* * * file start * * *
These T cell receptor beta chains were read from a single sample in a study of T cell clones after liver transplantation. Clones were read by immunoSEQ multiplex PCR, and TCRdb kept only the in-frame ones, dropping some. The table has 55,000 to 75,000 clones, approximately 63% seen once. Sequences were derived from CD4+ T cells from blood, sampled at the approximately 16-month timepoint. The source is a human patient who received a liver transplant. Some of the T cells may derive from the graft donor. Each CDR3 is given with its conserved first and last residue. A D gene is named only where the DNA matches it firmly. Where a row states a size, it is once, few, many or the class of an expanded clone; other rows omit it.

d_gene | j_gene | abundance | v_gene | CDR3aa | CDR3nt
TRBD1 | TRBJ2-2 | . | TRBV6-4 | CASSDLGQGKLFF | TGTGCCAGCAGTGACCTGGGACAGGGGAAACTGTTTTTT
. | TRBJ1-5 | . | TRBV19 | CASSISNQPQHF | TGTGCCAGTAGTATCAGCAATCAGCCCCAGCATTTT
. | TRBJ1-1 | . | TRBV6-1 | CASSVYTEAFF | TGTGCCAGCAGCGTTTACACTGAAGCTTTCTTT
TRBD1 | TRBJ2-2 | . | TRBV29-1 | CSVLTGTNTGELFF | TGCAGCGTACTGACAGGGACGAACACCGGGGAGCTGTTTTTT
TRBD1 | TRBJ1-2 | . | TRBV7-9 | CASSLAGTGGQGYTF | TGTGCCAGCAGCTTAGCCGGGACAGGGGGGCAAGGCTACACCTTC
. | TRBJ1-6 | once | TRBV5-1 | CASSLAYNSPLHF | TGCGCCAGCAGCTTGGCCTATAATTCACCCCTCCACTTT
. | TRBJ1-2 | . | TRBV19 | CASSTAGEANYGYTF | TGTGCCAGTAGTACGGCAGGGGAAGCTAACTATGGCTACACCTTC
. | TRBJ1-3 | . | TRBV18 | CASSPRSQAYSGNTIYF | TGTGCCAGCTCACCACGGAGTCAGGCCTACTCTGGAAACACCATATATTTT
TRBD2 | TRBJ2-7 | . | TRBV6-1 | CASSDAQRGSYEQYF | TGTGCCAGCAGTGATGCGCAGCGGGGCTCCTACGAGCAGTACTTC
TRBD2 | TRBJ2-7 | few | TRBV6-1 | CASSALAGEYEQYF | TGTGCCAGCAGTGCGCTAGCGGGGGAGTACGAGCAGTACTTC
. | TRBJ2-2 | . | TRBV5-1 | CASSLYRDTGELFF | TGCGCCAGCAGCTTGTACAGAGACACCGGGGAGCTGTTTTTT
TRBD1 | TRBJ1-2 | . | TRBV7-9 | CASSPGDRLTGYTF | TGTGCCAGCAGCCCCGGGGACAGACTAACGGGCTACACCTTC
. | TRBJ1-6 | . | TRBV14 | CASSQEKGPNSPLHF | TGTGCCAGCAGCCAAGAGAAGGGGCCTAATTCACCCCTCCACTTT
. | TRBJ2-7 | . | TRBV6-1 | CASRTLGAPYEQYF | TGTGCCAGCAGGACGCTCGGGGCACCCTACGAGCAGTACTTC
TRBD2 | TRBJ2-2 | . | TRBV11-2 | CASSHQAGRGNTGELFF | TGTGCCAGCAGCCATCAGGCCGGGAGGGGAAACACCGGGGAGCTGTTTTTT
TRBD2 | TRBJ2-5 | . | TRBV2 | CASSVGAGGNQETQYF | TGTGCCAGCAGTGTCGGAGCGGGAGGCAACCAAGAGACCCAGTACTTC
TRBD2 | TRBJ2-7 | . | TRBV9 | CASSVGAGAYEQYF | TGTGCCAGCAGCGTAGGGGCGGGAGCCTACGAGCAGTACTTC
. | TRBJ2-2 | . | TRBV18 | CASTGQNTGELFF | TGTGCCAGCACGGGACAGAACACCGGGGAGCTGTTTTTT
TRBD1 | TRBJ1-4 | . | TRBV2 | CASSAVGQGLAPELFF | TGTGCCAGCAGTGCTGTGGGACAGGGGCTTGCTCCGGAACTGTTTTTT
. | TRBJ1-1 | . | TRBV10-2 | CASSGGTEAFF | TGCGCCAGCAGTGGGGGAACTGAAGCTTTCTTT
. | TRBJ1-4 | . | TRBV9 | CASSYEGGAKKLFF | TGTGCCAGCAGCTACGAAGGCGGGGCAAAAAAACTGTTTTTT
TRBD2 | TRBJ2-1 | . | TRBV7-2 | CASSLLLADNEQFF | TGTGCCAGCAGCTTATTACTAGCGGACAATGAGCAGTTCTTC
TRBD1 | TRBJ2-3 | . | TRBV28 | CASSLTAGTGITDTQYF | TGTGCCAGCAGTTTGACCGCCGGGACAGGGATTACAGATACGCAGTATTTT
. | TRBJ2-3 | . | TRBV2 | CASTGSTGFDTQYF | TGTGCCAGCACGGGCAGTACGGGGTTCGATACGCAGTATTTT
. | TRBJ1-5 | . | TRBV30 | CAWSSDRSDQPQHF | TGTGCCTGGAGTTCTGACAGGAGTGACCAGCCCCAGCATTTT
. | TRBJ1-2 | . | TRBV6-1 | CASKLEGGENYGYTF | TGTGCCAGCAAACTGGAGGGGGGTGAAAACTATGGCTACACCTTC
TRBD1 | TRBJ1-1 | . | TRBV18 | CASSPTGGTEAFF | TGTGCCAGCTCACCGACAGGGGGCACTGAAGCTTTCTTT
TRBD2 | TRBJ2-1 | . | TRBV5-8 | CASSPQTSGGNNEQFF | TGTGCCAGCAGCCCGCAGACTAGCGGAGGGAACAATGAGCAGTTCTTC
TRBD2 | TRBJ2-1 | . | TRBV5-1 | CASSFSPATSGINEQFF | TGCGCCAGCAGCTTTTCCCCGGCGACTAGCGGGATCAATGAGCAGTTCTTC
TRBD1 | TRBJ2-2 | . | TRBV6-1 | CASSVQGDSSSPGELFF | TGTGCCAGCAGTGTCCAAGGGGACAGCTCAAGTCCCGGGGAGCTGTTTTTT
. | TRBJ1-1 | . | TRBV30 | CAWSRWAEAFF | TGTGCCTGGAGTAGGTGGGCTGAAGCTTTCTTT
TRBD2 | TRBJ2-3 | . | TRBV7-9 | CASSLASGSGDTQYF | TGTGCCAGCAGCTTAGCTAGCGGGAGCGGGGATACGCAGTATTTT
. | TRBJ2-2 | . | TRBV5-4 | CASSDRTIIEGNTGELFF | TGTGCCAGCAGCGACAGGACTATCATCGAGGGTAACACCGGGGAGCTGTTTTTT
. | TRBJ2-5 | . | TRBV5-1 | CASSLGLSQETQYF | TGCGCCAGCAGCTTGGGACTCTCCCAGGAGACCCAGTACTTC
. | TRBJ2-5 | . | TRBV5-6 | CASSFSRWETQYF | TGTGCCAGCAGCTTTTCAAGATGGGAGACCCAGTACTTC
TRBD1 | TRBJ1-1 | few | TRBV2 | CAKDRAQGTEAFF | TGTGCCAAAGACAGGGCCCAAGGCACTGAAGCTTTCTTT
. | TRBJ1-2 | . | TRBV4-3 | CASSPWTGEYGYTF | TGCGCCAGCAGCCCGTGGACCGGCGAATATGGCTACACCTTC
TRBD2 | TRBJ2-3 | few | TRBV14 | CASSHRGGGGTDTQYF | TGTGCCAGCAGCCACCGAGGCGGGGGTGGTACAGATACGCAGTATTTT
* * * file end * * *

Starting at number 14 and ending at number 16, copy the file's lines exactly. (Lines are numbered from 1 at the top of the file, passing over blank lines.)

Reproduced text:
TRBD1 | TRBJ1-2 | . | TRBV7-9 | CASSPGDRLTGYTF | TGTGCCAGCAGCCCCGGGGACAGACTAACGGGCTACACCTTC
. | TRBJ1-6 | . | TRBV14 | CASSQEKGPNSPLHF | TGTGCCAGCAGCCAAGAGAAGGGGCCTAATTCACCCCTCCACTTT
. | TRBJ2-7 | . | TRBV6-1 | CASRTLGAPYEQYF | TGTGCCAGCAGGACGCTCGGGGCACCCTACGAGCAGTACTTC